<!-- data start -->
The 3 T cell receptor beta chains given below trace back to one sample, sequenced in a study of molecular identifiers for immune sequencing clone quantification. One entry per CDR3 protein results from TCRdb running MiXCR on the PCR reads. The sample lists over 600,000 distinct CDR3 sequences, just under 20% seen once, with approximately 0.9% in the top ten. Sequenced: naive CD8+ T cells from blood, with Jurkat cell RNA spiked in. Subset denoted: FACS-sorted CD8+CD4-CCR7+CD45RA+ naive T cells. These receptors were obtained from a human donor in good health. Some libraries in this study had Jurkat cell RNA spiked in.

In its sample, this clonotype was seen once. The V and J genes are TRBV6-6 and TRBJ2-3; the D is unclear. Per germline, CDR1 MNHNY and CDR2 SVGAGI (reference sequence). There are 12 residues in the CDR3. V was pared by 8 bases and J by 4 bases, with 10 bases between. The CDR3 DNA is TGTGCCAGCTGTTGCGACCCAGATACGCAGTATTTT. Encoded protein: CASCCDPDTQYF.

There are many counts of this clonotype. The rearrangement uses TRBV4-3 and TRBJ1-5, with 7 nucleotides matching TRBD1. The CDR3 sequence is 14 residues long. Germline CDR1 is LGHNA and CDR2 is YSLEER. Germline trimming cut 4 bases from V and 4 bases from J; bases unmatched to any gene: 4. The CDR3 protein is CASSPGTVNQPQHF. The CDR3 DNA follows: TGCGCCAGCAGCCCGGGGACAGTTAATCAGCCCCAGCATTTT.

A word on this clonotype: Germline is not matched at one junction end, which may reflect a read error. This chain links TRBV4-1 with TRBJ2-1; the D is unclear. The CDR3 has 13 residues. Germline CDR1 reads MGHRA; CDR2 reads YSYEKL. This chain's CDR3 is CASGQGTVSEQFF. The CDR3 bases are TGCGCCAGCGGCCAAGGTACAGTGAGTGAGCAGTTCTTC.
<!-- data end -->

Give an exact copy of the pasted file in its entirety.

The 3 T cell receptor beta chains given below trace back to one sample, sequenced in a study of molecular identifiers for immune sequencing clone quantification. One entry per CDR3 protein results from TCRdb running MiXCR on the PCR reads. The sample lists over 600,000 distinct CDR3 sequences, just under 20% seen once, with approximately 0.9% in the top ten. Sequenced: naive CD8+ T cells from blood, with Jurkat cell RNA spiked in. Subset denoted: FACS-sorted CD8+CD4-CCR7+CD45RA+ naive T cells. These receptors were obtained from a human donor in good health. Some libraries in this study had Jurkat cell RNA spiked in.

In its sample, this clonotype was seen once. The V and J genes are TRBV6-6 and TRBJ2-3; the D is unclear. Per germline, CDR1 MNHNY and CDR2 SVGAGI (reference sequence). There are 12 residues in the CDR3. V was pared by 8 bases and J by 4 bases, with 10 bases between. The CDR3 DNA is TGTGCCAGCTGTTGCGACCCAGATACGCAGTATTTT. Encoded protein: CASCCDPDTQYF.

There are many counts of this clonotype. The rearrangement uses TRBV4-3 and TRBJ1-5, with 7 nucleotides matching TRBD1. The CDR3 sequence is 14 residues long. Germline CDR1 is LGHNA and CDR2 is YSLEER. Germline trimming cut 4 bases from V and 4 bases from J; bases unmatched to any gene: 4. The CDR3 protein is CASSPGTVNQPQHF. The CDR3 DNA follows: TGCGCCAGCAGCCCGGGGACAGTTAATCAGCCCCAGCATTTT.

A word on this clonotype: Germline is not matched at one junction end, which may reflect a read error. This chain links TRBV4-1 with TRBJ2-1; the D is unclear. The CDR3 has 13 residues. Germline CDR1 reads MGHRA; CDR2 reads YSYEKL. This chain's CDR3 is CASGQGTVSEQFF. The CDR3 bases are TGCGCCAGCGGCCAAGGTACAGTGAGTGAGCAGTTCTTC.